» 06/09/2004, 00.00
Persecution, prison and torture for Christians (profile)
21,6 million people live in Saudi Arabia. 93.7% of them are Muslim and only 3.7% are Christians. Almost all the Christians are foreign people. Catholics are just 900.000.
There is no religious freedom at all in the country. Any kind of public activity, such as possessing a Bible, wearing a crucifix or pray, is strictly forbidden. In too many cases Christians are persecuted, arrested and tortured. In April 2001 two people from the Philippines were arrested for worshipping Christ in their own house. They had to spend one month in jail after being brutally whipped. In May 2001, 11 Christians were arrested for praying together in a private house. In summer 2001, 13 Christians were arrested in Jedda, tortured ad whipped in the presence of the other prisoners. At the present moment, there are no priests in Saudi Arabia. The last one, an American priest, was forced to leave the country in 1985.
Christians constitute the biggest non-Muslim group in Saudi Arabia. They are also well organised in prayer groups and Bible studies groups, especially in the main cities such as Riyadh, Jiddah, Al Jubayl and Damman. This is why they have become the favourite target of Saudi authorities. Last October two Christians from Egypt were arrested for praying in their own house. Prince Sultan Abdul Aziz Al-Saud made some pressure on the authorities and obtained their release. Participation to Christian meetings is quite dangerous. Christians have to be extremely careful, especially when they communicate the dates and places of the meetings. Furthermore, possession of non-Muslim material, such as rosaries, crosses, Bibles, etc., leads to the arrest by the Muttawa'in, the Saudi religious police. Prohibition of professing any other religion than Islam is grounded on the belief that Saudi Arabia is holy ground. As a matter of fact, the holiness of the two cities of Mecca and Medina is extended to the rest of the country. Accusing people of preaching Christ is a common way to eliminate political dissidents.
Saudi Arabia is ruled by a hereditary monarchy which is grounded on the fundamentalist principles of Wahabi Islam. The government of the country is built on the principles of shari'ah. The Islamic law establishes the nature of the State, its goals and responsibilities, as well as its relationship with the people. Residents who are not Muslim are under the rule of the shari'ah as everybody else.
09/06/2004 SAUDI ARABIA Italy
Solidarity for poor O'Connor, the Christian tortured by the Saudi police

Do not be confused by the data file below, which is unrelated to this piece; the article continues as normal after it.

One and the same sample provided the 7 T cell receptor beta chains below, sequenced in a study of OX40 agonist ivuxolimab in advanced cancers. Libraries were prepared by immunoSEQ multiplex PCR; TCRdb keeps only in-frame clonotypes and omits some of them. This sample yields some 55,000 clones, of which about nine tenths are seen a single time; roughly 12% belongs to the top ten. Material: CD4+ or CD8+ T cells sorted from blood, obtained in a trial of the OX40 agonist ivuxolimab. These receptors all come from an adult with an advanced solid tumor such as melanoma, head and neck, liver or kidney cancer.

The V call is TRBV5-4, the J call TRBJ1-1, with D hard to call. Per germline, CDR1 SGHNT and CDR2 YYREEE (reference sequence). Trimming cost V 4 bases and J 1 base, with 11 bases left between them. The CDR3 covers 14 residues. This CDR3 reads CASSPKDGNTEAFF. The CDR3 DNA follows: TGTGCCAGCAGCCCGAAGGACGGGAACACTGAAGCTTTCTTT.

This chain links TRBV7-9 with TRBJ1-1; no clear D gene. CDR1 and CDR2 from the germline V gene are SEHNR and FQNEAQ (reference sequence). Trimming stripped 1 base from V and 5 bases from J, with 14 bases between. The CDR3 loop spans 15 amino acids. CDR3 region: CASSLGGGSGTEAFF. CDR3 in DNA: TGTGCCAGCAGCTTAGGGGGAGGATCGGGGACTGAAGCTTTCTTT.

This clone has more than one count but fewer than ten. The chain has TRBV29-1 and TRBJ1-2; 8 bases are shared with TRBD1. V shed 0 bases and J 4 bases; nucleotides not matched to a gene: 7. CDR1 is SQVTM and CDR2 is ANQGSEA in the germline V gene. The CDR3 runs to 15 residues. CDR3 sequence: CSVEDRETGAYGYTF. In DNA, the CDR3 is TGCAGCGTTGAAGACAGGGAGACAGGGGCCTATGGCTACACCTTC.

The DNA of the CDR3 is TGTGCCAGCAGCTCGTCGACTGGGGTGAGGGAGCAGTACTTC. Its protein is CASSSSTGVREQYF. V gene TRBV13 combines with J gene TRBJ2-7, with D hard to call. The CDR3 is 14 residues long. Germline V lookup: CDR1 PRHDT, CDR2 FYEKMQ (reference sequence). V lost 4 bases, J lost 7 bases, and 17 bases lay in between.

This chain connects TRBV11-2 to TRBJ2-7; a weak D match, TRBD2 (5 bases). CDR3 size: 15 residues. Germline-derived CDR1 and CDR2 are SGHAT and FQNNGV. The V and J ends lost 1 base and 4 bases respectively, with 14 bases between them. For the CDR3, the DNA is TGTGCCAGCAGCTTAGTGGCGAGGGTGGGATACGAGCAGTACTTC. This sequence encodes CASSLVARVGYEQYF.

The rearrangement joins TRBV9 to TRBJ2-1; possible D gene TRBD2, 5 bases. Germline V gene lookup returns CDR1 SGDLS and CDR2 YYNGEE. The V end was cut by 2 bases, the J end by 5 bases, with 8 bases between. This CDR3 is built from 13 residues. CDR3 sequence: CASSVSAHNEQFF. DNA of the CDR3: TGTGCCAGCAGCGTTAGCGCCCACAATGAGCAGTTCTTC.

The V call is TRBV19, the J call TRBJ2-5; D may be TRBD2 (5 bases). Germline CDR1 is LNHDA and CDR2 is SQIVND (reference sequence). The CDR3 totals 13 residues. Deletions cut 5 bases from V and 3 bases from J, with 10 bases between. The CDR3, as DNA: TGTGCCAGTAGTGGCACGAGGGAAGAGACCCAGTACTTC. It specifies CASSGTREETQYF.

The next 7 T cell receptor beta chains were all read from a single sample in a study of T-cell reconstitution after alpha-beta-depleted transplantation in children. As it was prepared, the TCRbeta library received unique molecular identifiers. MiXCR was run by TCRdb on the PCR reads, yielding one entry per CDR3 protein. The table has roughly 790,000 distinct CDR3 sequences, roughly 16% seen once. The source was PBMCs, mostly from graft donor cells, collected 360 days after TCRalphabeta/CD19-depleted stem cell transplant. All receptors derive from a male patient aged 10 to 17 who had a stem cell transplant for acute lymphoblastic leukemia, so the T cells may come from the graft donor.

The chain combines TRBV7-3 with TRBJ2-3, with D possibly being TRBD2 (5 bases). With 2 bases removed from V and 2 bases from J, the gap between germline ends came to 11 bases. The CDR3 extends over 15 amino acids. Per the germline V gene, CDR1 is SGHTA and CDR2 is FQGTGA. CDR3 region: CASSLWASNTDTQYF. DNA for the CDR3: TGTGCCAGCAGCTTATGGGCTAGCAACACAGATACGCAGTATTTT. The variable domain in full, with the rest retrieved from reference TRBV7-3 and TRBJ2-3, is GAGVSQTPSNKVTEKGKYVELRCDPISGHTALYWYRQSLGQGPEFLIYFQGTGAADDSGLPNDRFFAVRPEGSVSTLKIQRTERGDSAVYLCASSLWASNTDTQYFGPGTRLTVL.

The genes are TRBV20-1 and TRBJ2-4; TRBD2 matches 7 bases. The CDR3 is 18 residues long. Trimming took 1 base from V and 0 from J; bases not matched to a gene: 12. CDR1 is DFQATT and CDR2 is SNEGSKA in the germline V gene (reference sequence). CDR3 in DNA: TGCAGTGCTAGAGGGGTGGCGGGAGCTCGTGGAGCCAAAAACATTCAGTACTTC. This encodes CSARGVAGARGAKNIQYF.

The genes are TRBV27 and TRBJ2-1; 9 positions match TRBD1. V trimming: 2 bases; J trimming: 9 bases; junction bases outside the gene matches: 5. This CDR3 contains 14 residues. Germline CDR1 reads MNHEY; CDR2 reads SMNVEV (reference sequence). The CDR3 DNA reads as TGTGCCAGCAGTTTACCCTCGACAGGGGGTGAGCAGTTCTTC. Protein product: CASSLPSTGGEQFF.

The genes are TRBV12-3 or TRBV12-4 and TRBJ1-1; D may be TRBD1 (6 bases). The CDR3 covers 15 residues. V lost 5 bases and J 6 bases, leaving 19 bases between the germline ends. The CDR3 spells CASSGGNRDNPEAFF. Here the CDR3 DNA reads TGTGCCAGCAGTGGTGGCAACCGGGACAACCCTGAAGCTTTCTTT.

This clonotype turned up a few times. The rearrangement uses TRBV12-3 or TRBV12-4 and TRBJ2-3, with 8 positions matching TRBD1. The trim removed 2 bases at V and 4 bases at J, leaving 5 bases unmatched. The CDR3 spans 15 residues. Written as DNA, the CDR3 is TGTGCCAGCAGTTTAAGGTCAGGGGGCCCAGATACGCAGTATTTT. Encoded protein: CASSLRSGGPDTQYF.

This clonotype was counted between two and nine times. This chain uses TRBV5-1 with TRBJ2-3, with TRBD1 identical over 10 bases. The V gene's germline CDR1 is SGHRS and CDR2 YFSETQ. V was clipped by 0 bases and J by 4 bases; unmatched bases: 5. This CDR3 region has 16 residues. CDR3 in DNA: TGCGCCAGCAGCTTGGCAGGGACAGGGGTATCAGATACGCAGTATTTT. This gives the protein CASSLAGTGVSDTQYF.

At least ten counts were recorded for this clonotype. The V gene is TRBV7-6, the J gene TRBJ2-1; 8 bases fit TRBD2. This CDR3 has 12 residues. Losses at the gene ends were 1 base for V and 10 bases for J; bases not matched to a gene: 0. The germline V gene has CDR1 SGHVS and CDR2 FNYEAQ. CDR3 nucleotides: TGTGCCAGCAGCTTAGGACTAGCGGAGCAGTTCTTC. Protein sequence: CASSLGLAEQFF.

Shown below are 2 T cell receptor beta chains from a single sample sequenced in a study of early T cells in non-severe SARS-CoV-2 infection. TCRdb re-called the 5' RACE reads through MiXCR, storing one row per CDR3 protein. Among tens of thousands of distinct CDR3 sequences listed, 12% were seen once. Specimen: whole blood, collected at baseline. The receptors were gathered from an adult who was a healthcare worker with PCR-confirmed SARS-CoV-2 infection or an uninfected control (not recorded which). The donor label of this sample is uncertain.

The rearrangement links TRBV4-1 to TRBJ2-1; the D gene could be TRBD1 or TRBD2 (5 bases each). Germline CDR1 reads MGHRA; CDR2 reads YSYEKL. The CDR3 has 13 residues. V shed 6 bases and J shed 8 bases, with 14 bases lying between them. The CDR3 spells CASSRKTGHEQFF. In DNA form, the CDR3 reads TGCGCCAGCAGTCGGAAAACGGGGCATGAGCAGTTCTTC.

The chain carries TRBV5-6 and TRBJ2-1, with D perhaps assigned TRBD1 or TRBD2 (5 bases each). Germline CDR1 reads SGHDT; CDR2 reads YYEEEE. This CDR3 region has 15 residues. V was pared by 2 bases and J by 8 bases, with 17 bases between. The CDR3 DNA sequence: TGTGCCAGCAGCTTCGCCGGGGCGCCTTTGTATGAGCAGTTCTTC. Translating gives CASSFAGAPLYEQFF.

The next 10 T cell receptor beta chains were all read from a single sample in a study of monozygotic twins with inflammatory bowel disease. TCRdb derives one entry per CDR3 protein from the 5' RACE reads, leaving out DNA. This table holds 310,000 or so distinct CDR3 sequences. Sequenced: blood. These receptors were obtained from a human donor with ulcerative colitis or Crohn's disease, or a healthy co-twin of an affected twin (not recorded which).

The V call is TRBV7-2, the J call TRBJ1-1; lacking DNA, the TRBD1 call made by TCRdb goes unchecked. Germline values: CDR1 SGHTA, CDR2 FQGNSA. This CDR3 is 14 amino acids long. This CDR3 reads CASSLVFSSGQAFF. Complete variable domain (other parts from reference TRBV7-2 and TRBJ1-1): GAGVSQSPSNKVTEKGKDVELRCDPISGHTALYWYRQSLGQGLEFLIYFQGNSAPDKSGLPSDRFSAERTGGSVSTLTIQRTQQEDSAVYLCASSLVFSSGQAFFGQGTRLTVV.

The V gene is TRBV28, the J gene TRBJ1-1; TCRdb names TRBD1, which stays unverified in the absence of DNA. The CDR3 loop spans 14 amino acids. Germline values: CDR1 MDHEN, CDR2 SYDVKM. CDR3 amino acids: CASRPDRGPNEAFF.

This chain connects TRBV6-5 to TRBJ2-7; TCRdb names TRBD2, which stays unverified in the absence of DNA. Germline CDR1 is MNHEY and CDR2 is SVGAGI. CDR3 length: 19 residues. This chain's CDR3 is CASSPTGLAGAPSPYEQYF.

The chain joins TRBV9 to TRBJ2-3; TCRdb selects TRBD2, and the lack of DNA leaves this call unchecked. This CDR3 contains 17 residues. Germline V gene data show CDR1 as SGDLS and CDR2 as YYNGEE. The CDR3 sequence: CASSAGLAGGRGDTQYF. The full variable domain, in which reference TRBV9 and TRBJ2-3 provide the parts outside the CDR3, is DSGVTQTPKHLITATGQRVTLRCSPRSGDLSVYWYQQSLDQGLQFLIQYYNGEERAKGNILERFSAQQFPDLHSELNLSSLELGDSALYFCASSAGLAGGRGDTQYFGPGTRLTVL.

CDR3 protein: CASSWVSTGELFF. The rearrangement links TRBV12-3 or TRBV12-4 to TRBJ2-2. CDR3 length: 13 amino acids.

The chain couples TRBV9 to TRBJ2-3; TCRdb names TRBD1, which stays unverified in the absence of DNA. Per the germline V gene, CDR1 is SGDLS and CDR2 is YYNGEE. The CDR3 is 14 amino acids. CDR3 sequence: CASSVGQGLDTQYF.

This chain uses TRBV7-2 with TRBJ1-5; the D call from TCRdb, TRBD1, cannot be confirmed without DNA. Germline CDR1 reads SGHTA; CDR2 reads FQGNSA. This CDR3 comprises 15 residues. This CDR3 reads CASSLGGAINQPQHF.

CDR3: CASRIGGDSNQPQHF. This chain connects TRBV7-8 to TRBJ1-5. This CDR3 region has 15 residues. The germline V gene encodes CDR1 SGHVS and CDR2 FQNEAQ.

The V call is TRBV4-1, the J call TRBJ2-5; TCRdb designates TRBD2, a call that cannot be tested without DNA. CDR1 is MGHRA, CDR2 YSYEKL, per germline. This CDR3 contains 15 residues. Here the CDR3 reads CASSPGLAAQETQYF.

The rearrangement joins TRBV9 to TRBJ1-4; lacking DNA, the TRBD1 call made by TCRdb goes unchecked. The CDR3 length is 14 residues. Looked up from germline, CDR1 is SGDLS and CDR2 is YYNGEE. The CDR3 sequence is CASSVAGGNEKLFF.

Interview to M.P. Mario Scajola, president of the Italian division of the World Muslim League (Rome)
28/08/2004 SAUDI ARABIA
Reformists' trial postponed because of courtroom protest
Sociological research indicates that Saudis want democracy and freedom.
21/07/2006 USA - SAUDI ARABIA
US trusts Riyad's new promise to ensure religious freedom
The US State Department has decided to spare Saudi Arabia from sanctions usually imposed on countries featuring in the "black list" of religious freedom. The Crown has assured respect for religious minorities and reform of text books. But the same promises were already made and broken in the past.
17/12/2004 saudi arabia
Saudi Christian convert arrested and jailed
19/10/2012 SAUDI ARABIA
Saudi Arabia: 35 women on the Shoura Council
The decision is not official yet, but has been confirmed by sources within the Council and by many Saudi newspapers. The candidates must be more than 30 years of age and have a high level of education.
MYANMAR - VATICAN
“Hectic hours” before pope's arrival in Yangon, Catholics to help pilgrims
Some 200,000 people are expected at the solemn Mass at Kyaikkasan Grounds, including Buddhist and Muslim leaders. Some 6,000 kids will take part in the Mass for young people the next day. Filipinos, Australians and Thais are also expected for Pope Francis’ apostolic journey. From our correspondent.
The genocide of Yemen:First bombs, now hunger, thirst and cholera
The coalition led by Riyadh blocks the arrival of fuel needed to run the wells. Over a million people without water in Taiz, Saada, Hodeida, Sana'a and Al Bayda. According to UNICEF, 1.7 million children suffer from acute malnutrition”; 150,000 children are likely to die in the coming weeks. The silence and neglect of the international community. The threat of hitting crude-cargo ships. Yesterday, Saudi Arabia allowed the reopening of Sana'a airport and Hudayda port, but only for humanitarian aid. An insufficient measure.
20/11/2017 LEBANON - FRANCE
AsiaNews IS ALSO A MONTHLY!
AsiaNews monthly magazine (in Italian) is free.